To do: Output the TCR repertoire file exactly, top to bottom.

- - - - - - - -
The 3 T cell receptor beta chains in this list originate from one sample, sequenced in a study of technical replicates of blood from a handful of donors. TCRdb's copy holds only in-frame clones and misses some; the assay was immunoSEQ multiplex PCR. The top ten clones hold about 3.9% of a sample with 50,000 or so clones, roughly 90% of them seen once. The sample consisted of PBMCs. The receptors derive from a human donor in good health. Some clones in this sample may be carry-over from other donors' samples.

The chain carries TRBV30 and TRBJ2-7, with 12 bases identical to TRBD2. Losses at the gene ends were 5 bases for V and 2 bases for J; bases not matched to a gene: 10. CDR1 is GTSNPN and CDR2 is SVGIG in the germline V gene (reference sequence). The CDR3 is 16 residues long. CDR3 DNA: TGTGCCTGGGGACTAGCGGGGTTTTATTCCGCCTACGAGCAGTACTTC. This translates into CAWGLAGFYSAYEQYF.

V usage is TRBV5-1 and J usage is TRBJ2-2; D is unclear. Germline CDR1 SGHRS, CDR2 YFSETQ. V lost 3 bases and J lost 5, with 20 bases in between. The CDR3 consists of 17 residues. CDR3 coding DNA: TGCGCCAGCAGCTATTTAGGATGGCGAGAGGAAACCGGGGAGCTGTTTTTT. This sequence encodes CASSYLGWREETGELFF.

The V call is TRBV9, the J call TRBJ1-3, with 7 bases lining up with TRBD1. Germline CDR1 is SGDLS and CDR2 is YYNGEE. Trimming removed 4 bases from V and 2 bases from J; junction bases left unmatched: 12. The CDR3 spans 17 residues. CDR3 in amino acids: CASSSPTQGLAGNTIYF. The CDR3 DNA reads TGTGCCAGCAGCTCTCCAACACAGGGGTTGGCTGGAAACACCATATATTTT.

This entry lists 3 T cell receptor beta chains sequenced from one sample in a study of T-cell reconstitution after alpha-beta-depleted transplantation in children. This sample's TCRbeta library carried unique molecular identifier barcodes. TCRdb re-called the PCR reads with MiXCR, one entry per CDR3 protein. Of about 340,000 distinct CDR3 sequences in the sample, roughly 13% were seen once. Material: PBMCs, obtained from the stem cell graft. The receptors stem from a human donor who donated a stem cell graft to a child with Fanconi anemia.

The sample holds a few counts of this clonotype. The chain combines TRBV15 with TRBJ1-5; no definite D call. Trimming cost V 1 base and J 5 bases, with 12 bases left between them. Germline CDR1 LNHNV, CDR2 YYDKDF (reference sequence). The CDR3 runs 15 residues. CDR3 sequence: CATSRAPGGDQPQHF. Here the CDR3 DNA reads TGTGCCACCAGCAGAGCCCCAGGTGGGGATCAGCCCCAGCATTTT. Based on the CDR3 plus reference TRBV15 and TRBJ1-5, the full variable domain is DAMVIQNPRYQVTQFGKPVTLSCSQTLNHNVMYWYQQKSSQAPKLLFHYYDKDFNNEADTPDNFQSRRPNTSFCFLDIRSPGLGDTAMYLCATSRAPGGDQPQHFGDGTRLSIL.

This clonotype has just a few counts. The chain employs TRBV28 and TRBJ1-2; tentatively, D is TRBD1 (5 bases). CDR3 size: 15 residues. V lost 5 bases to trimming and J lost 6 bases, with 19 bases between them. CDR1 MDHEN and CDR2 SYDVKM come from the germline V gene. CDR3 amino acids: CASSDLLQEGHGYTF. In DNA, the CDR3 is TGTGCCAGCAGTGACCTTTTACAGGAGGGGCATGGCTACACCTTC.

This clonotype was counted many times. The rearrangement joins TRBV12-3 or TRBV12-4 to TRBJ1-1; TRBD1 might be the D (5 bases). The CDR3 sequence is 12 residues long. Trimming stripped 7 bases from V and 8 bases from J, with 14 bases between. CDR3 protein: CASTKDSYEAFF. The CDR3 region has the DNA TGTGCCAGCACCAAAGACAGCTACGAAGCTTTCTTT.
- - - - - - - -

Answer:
The 3 T cell receptor beta chains in this list originate from one sample, sequenced in a study of technical replicates of blood from a handful of donors. TCRdb's copy holds only in-frame clones and misses some; the assay was immunoSEQ multiplex PCR. The top ten clones hold about 3.9% of a sample with 50,000 or so clones, roughly 90% of them seen once. The sample consisted of PBMCs. The receptors derive from a human donor in good health. Some clones in this sample may be carry-over from other donors' samples.

The chain carries TRBV30 and TRBJ2-7, with 12 bases identical to TRBD2. Losses at the gene ends were 5 bases for V and 2 bases for J; bases not matched to a gene: 10. CDR1 is GTSNPN and CDR2 is SVGIG in the germline V gene (reference sequence). The CDR3 is 16 residues long. CDR3 DNA: TGTGCCTGGGGACTAGCGGGGTTTTATTCCGCCTACGAGCAGTACTTC. This translates into CAWGLAGFYSAYEQYF.

V usage is TRBV5-1 and J usage is TRBJ2-2; D is unclear. Germline CDR1 SGHRS, CDR2 YFSETQ. V lost 3 bases and J lost 5, with 20 bases in between. The CDR3 consists of 17 residues. CDR3 coding DNA: TGCGCCAGCAGCTATTTAGGATGGCGAGAGGAAACCGGGGAGCTGTTTTTT. This sequence encodes CASSYLGWREETGELFF.

The V call is TRBV9, the J call TRBJ1-3, with 7 bases lining up with TRBD1. Germline CDR1 is SGDLS and CDR2 is YYNGEE. Trimming removed 4 bases from V and 2 bases from J; junction bases left unmatched: 12. The CDR3 spans 17 residues. CDR3 in amino acids: CASSSPTQGLAGNTIYF. The CDR3 DNA reads TGTGCCAGCAGCTCTCCAACACAGGGGTTGGCTGGAAACACCATATATTTT.

This entry lists 3 T cell receptor beta chains sequenced from one sample in a study of T-cell reconstitution after alpha-beta-depleted transplantation in children. This sample's TCRbeta library carried unique molecular identifier barcodes. TCRdb re-called the PCR reads with MiXCR, one entry per CDR3 protein. Of about 340,000 distinct CDR3 sequences in the sample, roughly 13% were seen once. Material: PBMCs, obtained from the stem cell graft. The receptors stem from a human donor who donated a stem cell graft to a child with Fanconi anemia.

The sample holds a few counts of this clonotype. The chain combines TRBV15 with TRBJ1-5; no definite D call. Trimming cost V 1 base and J 5 bases, with 12 bases left between them. Germline CDR1 LNHNV, CDR2 YYDKDF (reference sequence). The CDR3 runs 15 residues. CDR3 sequence: CATSRAPGGDQPQHF. Here the CDR3 DNA reads TGTGCCACCAGCAGAGCCCCAGGTGGGGATCAGCCCCAGCATTTT. Based on the CDR3 plus reference TRBV15 and TRBJ1-5, the full variable domain is DAMVIQNPRYQVTQFGKPVTLSCSQTLNHNVMYWYQQKSSQAPKLLFHYYDKDFNNEADTPDNFQSRRPNTSFCFLDIRSPGLGDTAMYLCATSRAPGGDQPQHFGDGTRLSIL.

This clonotype has just a few counts. The chain employs TRBV28 and TRBJ1-2; tentatively, D is TRBD1 (5 bases). CDR3 size: 15 residues. V lost 5 bases to trimming and J lost 6 bases, with 19 bases between them. CDR1 MDHEN and CDR2 SYDVKM come from the germline V gene. CDR3 amino acids: CASSDLLQEGHGYTF. In DNA, the CDR3 is TGTGCCAGCAGTGACCTTTTACAGGAGGGGCATGGCTACACCTTC.

This clonotype was counted many times. The rearrangement joins TRBV12-3 or TRBV12-4 to TRBJ1-1; TRBD1 might be the D (5 bases). The CDR3 sequence is 12 residues long. Trimming stripped 7 bases from V and 8 bases from J, with 14 bases between. CDR3 protein: CASTKDSYEAFF. The CDR3 region has the DNA TGTGCCAGCACCAAAGACAGCTACGAAGCTTTCTTT.